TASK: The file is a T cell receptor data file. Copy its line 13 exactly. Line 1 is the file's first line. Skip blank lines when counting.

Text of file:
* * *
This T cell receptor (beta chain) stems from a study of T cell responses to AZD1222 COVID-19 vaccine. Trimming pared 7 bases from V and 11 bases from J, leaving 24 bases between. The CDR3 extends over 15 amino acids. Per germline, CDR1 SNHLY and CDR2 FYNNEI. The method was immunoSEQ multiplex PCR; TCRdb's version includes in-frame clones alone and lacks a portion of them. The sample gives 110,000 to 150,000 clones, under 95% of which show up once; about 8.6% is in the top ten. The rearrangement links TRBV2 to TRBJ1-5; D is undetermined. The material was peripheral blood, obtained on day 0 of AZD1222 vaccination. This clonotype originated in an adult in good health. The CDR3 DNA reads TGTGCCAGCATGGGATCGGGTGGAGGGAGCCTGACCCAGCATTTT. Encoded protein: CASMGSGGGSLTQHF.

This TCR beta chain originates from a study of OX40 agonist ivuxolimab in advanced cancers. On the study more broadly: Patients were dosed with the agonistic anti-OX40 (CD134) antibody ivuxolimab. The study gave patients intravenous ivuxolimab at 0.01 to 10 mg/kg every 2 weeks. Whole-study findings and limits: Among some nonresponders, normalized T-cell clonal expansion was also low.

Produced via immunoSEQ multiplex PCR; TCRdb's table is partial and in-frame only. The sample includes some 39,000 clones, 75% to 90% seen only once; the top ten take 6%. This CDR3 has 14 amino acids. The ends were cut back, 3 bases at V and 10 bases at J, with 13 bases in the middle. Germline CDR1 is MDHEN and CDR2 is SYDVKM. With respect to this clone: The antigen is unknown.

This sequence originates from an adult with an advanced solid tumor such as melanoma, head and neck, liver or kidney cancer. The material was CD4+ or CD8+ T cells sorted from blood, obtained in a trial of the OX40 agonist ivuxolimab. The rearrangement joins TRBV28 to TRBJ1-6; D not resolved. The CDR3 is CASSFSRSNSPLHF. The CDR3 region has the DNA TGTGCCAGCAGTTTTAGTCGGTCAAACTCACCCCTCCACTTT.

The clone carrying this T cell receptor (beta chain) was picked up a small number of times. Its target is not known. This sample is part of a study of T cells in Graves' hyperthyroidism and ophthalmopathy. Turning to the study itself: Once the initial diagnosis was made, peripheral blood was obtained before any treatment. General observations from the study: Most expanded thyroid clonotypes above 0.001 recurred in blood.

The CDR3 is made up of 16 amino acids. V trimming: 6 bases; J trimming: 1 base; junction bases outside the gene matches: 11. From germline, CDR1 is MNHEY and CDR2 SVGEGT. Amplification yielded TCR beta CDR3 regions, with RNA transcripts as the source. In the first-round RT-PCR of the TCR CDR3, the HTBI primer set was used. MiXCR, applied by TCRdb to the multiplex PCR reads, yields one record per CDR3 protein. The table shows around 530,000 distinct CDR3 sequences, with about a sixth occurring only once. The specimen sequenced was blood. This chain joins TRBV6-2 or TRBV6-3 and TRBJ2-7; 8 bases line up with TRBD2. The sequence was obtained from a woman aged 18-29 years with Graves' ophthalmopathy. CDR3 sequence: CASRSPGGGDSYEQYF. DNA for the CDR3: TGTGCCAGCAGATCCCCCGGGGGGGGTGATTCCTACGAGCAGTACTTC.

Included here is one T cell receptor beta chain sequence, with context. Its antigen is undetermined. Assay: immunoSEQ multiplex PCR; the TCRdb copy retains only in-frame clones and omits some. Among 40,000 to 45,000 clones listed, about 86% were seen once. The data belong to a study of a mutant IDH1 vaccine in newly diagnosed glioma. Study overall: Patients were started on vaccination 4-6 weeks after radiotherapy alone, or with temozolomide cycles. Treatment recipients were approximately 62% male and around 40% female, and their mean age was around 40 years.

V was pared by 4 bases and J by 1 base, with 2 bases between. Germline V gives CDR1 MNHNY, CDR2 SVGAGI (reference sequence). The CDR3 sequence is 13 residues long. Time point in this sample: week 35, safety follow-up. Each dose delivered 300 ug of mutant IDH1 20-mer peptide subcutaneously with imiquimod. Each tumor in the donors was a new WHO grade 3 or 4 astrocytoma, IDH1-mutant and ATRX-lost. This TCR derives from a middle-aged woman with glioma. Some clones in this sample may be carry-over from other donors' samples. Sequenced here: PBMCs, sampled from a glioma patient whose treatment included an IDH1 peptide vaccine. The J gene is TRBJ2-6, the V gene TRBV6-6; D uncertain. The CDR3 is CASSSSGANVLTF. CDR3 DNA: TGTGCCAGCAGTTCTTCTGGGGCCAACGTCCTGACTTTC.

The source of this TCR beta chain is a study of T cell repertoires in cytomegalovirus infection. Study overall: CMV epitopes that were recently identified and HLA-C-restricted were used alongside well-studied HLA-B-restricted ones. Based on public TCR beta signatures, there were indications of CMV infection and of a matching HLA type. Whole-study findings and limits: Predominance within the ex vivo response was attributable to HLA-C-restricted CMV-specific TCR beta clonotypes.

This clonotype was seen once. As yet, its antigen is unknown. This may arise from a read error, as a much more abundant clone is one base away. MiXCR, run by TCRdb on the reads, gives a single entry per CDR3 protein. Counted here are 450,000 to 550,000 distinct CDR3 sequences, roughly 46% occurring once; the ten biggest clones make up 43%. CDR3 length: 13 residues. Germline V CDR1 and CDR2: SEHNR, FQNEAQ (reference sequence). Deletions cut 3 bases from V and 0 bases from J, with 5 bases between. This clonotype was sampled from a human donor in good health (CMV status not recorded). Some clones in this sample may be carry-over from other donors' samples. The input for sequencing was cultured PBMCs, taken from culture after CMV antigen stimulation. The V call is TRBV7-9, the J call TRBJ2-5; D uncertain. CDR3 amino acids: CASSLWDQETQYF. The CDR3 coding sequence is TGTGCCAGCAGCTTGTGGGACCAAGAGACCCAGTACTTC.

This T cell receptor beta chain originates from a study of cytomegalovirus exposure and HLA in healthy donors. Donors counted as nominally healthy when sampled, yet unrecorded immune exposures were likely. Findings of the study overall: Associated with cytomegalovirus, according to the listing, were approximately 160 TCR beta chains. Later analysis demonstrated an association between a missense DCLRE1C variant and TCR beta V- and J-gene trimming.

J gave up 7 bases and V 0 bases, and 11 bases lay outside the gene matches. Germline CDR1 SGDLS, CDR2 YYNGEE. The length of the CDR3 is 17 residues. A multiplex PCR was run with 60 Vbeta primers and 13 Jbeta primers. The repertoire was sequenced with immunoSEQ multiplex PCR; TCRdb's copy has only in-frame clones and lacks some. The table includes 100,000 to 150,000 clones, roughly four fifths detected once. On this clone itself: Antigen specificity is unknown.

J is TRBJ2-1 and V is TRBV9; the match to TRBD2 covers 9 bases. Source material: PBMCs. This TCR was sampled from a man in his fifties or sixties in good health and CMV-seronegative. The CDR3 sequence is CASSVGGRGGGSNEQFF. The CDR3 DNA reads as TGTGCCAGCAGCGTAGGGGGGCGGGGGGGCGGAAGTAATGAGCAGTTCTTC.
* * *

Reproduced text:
J is TRBJ2-1 and V is TRBV9; the match to TRBD2 covers 9 bases. Source material: PBMCs. This TCR was sampled from a man in his fifties or sixties in good health and CMV-seronegative. The CDR3 sequence is CASSVGGRGGGSNEQFF. The CDR3 DNA reads as TGTGCCAGCAGCGTAGGGGGGCGGGGGGGCGGAAGTAATGAGCAGTTCTTC.